By Kyle Spencer
As consumers, we live in a time of abundance. There are becoming more and more ways to indulge in the things we like, including the way we watch sports. This past year, the NFL streamed games through twitter. The NCAA tournament has an app that allows you to enjoy every game. Even on a smaller level, Texas State has been streaming the men’s basketball post-season run on Facebook live.
All of these advancements come to one question. Why would we watch sports on cable? Many people have answered that question by “cutting the cord” and going to strictly streaming. Although cord-cutting is more commonly used for people who drop cable to use Hulu, Netflix, or other video streaming services, the options for watching live games is becoming larger.
The problem is sports hold a lot of value, and cable companies are reluctant to give up their slice of the pie. That has led to the rise of companies like Monumental Sports. Monumental Sports provides digital coverage of sports teams in the greater Washington D.C. area through the Monumental Sports Network. Including the Washington Wizards, Capitals and Mystics. Vice President and General Manager of the Monumental Sports Network, Zach Leonsis, has been on the forefront of offering subscription based streaming of live games.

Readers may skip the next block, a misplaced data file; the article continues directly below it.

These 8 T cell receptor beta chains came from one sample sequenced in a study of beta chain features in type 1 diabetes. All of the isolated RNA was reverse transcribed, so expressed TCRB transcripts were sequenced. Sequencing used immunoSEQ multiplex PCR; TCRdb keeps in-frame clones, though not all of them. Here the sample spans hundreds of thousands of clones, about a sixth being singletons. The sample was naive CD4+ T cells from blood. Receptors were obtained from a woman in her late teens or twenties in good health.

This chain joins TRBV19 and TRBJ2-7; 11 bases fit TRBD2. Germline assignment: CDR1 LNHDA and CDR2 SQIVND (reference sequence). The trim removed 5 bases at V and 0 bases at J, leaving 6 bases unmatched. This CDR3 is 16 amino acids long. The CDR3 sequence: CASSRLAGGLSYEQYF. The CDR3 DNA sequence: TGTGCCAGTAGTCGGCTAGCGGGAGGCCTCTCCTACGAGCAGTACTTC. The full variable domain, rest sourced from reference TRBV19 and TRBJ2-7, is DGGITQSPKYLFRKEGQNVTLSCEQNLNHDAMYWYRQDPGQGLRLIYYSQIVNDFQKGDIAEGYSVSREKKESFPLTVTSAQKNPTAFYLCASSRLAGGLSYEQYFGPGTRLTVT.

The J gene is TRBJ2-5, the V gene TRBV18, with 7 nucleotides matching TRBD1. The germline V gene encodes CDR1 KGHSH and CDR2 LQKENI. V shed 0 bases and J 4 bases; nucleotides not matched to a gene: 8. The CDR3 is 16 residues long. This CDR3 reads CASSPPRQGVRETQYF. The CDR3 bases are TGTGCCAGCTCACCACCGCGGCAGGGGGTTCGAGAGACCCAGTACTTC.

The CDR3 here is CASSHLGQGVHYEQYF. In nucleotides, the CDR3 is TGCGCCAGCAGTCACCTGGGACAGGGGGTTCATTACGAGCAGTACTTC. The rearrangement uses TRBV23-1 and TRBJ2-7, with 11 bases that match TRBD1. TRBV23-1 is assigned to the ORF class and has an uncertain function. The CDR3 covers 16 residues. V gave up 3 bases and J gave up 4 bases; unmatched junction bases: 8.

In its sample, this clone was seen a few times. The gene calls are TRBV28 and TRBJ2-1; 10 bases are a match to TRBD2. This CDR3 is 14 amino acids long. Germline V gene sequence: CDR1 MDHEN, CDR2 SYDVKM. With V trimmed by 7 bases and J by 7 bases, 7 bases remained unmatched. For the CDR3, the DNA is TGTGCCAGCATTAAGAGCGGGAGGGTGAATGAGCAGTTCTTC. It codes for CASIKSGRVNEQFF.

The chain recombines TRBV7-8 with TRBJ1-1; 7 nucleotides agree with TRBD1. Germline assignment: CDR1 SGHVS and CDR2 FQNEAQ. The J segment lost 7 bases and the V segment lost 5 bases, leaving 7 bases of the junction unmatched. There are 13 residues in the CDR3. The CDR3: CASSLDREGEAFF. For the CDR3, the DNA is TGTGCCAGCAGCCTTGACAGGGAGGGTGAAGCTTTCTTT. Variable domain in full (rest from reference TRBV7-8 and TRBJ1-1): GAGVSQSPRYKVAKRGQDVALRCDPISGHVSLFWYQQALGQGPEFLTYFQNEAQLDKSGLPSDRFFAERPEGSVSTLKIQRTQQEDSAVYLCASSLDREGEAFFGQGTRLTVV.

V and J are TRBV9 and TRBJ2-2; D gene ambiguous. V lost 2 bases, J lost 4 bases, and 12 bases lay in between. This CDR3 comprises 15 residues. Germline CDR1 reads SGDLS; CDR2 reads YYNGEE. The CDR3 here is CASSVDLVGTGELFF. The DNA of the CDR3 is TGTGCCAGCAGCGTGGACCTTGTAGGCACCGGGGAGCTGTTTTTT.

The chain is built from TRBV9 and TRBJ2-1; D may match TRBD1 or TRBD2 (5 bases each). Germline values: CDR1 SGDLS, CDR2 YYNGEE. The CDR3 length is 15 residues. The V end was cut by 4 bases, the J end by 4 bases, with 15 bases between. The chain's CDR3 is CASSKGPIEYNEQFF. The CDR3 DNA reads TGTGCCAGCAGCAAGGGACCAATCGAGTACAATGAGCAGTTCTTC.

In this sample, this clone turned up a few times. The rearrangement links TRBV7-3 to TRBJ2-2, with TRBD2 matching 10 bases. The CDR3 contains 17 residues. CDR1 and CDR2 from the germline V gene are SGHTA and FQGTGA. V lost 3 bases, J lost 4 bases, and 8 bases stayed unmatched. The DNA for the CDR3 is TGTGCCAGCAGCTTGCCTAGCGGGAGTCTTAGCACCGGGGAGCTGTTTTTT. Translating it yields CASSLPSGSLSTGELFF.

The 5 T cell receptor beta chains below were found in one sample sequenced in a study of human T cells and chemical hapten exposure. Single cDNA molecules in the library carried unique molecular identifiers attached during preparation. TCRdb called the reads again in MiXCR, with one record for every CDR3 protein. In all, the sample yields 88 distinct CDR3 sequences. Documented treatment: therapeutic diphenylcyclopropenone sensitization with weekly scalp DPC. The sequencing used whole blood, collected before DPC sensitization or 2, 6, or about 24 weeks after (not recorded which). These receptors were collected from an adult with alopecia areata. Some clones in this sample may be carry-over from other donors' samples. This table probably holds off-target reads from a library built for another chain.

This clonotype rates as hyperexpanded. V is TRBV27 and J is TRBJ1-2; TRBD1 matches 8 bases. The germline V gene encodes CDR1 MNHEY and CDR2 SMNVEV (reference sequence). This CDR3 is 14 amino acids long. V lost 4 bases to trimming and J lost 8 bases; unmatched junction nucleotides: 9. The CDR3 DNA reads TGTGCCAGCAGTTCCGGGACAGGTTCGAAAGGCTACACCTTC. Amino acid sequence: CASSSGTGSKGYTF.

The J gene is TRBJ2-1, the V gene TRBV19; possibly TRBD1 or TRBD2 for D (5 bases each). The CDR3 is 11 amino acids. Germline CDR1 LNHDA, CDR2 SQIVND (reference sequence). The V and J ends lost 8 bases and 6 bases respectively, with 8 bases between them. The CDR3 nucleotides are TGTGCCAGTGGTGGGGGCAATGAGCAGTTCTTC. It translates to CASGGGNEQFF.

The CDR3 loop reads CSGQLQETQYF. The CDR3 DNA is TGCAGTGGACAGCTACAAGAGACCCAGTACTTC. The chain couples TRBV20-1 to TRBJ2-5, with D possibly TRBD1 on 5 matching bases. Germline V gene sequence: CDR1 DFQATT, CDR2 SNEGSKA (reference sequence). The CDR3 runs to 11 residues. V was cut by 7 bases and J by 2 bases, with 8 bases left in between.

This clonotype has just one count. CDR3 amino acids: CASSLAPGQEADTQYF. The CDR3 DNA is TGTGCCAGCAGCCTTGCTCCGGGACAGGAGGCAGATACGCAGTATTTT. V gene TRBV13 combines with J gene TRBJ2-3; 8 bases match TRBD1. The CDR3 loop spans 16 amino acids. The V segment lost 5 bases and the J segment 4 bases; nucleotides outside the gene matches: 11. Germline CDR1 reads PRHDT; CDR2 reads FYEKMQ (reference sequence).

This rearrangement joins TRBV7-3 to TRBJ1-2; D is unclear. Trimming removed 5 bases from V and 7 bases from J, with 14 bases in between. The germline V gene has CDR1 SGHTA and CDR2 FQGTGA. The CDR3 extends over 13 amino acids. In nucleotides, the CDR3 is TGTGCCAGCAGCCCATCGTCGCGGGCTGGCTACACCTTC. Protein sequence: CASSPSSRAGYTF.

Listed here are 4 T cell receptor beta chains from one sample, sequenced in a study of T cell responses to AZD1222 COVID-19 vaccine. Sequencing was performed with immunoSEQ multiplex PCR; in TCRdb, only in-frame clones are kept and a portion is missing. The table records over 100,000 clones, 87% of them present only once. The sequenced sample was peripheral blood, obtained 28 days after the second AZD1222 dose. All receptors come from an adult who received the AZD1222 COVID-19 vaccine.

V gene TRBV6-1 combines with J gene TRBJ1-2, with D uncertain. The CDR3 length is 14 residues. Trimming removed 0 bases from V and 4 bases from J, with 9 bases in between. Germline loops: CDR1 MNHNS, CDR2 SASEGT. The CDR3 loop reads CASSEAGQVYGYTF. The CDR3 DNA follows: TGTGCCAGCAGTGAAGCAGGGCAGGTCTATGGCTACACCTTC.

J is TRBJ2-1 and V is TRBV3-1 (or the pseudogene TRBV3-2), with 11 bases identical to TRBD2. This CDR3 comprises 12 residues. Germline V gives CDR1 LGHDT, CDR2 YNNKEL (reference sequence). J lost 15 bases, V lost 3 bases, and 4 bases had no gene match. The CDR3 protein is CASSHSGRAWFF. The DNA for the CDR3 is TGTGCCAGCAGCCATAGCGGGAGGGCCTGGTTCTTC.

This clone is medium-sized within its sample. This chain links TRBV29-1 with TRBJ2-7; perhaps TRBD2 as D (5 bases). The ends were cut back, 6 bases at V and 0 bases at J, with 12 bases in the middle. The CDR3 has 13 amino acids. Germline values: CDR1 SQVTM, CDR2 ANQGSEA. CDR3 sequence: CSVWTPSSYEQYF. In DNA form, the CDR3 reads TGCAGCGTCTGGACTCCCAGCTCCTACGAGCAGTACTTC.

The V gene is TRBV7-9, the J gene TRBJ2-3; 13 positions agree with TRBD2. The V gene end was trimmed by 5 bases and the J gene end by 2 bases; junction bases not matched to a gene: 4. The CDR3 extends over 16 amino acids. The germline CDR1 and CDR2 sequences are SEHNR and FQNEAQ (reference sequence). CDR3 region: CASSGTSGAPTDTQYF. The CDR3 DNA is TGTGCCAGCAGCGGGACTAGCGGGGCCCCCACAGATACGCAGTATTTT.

The advantage of subscription based viewing is that it allows the consumer to pick and choose what they want to see. Unlike cable companies where you may have to purchase a bundle and pay more for channels you don’t want. “I think that we would make the argument that we should redefine the bundle,” Leonsis said at the SXSW panel. Arguing that consumers need more power when selecting what they want, and don’t want to watch.
So how far are we from cutting cable out completely? Rob Simmelkajer of NBC Sports Comcast and Ventures argued that, “We are going to do direct to consumer, but we dip our toe it’s not anything more than just our toe. It’s a function of transition and experimenting.” This means that networks like NBC are willing to look into the future of streaming, but he predicts they will never fully submerge.
Featured image by Kyle Spencer.